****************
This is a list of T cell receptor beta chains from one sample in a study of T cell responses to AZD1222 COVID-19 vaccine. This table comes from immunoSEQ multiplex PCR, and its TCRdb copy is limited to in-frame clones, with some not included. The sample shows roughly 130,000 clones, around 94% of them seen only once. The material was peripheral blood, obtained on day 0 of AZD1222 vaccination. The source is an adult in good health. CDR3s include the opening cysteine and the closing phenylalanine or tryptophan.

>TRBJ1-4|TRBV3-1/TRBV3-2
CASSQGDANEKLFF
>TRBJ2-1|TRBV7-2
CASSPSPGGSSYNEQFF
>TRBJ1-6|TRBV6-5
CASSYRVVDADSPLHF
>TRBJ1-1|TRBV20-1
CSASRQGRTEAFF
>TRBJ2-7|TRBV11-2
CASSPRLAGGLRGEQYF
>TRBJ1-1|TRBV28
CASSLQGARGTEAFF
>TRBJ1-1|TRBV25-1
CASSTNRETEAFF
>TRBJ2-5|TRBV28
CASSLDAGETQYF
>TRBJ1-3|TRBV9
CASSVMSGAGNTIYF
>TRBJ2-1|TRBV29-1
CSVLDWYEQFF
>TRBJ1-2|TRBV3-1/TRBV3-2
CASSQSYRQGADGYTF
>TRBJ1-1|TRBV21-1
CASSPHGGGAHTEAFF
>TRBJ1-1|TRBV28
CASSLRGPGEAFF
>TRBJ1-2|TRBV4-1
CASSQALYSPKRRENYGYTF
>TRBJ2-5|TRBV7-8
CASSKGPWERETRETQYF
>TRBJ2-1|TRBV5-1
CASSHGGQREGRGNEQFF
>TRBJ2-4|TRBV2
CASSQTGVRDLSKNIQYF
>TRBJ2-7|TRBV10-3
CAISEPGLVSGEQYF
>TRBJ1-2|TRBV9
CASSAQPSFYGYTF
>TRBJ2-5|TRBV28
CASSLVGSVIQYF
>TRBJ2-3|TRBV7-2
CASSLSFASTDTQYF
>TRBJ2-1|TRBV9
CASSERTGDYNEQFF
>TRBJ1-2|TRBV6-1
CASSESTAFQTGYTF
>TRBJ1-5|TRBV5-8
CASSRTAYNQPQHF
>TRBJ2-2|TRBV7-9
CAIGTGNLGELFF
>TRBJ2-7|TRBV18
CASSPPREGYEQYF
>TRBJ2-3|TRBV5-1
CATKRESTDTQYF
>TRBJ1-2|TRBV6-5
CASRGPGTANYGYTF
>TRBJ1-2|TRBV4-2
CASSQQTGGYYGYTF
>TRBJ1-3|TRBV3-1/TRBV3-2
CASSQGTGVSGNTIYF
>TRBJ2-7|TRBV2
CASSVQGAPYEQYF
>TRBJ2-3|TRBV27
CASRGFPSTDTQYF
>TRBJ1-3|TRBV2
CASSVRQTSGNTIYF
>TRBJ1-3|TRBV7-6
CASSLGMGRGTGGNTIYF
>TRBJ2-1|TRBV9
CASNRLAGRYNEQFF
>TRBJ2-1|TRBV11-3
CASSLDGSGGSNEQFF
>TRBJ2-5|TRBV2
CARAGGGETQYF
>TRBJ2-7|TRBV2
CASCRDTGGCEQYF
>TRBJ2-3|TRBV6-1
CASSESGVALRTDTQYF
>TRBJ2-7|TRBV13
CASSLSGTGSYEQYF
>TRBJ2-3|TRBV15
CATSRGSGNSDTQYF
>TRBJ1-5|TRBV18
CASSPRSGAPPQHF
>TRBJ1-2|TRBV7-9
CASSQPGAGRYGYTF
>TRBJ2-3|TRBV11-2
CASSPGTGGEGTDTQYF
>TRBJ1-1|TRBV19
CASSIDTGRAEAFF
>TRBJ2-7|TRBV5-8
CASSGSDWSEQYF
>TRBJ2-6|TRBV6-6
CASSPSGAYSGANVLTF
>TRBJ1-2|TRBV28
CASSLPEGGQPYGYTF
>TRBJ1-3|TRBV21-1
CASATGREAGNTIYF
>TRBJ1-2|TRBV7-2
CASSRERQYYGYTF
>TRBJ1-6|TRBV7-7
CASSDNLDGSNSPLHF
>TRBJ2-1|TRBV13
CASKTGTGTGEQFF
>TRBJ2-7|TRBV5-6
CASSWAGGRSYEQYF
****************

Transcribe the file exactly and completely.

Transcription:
This is a list of T cell receptor beta chains from one sample in a study of T cell responses to AZD1222 COVID-19 vaccine. This table comes from immunoSEQ multiplex PCR, and its TCRdb copy is limited to in-frame clones, with some not included. The sample shows roughly 130,000 clones, around 94% of them seen only once. The material was peripheral blood, obtained on day 0 of AZD1222 vaccination. The source is an adult in good health. CDR3s include the opening cysteine and the closing phenylalanine or tryptophan.

>TRBJ1-4|TRBV3-1/TRBV3-2
CASSQGDANEKLFF
>TRBJ2-1|TRBV7-2
CASSPSPGGSSYNEQFF
>TRBJ1-6|TRBV6-5
CASSYRVVDADSPLHF
>TRBJ1-1|TRBV20-1
CSASRQGRTEAFF
>TRBJ2-7|TRBV11-2
CASSPRLAGGLRGEQYF
>TRBJ1-1|TRBV28
CASSLQGARGTEAFF
>TRBJ1-1|TRBV25-1
CASSTNRETEAFF
>TRBJ2-5|TRBV28
CASSLDAGETQYF
>TRBJ1-3|TRBV9
CASSVMSGAGNTIYF
>TRBJ2-1|TRBV29-1
CSVLDWYEQFF
>TRBJ1-2|TRBV3-1/TRBV3-2
CASSQSYRQGADGYTF
>TRBJ1-1|TRBV21-1
CASSPHGGGAHTEAFF
>TRBJ1-1|TRBV28
CASSLRGPGEAFF
>TRBJ1-2|TRBV4-1
CASSQALYSPKRRENYGYTF
>TRBJ2-5|TRBV7-8
CASSKGPWERETRETQYF
>TRBJ2-1|TRBV5-1
CASSHGGQREGRGNEQFF
>TRBJ2-4|TRBV2
CASSQTGVRDLSKNIQYF
>TRBJ2-7|TRBV10-3
CAISEPGLVSGEQYF
>TRBJ1-2|TRBV9
CASSAQPSFYGYTF
>TRBJ2-5|TRBV28
CASSLVGSVIQYF
>TRBJ2-3|TRBV7-2
CASSLSFASTDTQYF
>TRBJ2-1|TRBV9
CASSERTGDYNEQFF
>TRBJ1-2|TRBV6-1
CASSESTAFQTGYTF
>TRBJ1-5|TRBV5-8
CASSRTAYNQPQHF
>TRBJ2-2|TRBV7-9
CAIGTGNLGELFF
>TRBJ2-7|TRBV18
CASSPPREGYEQYF
>TRBJ2-3|TRBV5-1
CATKRESTDTQYF
>TRBJ1-2|TRBV6-5
CASRGPGTANYGYTF
>TRBJ1-2|TRBV4-2
CASSQQTGGYYGYTF
>TRBJ1-3|TRBV3-1/TRBV3-2
CASSQGTGVSGNTIYF
>TRBJ2-7|TRBV2
CASSVQGAPYEQYF
>TRBJ2-3|TRBV27
CASRGFPSTDTQYF
>TRBJ1-3|TRBV2
CASSVRQTSGNTIYF
>TRBJ1-3|TRBV7-6
CASSLGMGRGTGGNTIYF
>TRBJ2-1|TRBV9
CASNRLAGRYNEQFF
>TRBJ2-1|TRBV11-3
CASSLDGSGGSNEQFF
>TRBJ2-5|TRBV2
CARAGGGETQYF
>TRBJ2-7|TRBV2
CASCRDTGGCEQYF
>TRBJ2-3|TRBV6-1
CASSESGVALRTDTQYF
>TRBJ2-7|TRBV13
CASSLSGTGSYEQYF
>TRBJ2-3|TRBV15
CATSRGSGNSDTQYF
>TRBJ1-5|TRBV18
CASSPRSGAPPQHF
>TRBJ1-2|TRBV7-9
CASSQPGAGRYGYTF
>TRBJ2-3|TRBV11-2
CASSPGTGGEGTDTQYF
>TRBJ1-1|TRBV19
CASSIDTGRAEAFF
>TRBJ2-7|TRBV5-8
CASSGSDWSEQYF
>TRBJ2-6|TRBV6-6
CASSPSGAYSGANVLTF
>TRBJ1-2|TRBV28
CASSLPEGGQPYGYTF
>TRBJ1-3|TRBV21-1
CASATGREAGNTIYF
>TRBJ1-2|TRBV7-2
CASSRERQYYGYTF
>TRBJ1-6|TRBV7-7
CASSDNLDGSNSPLHF
>TRBJ2-1|TRBV13
CASKTGTGTGEQFF
>TRBJ2-7|TRBV5-6
CASSWAGGRSYEQYF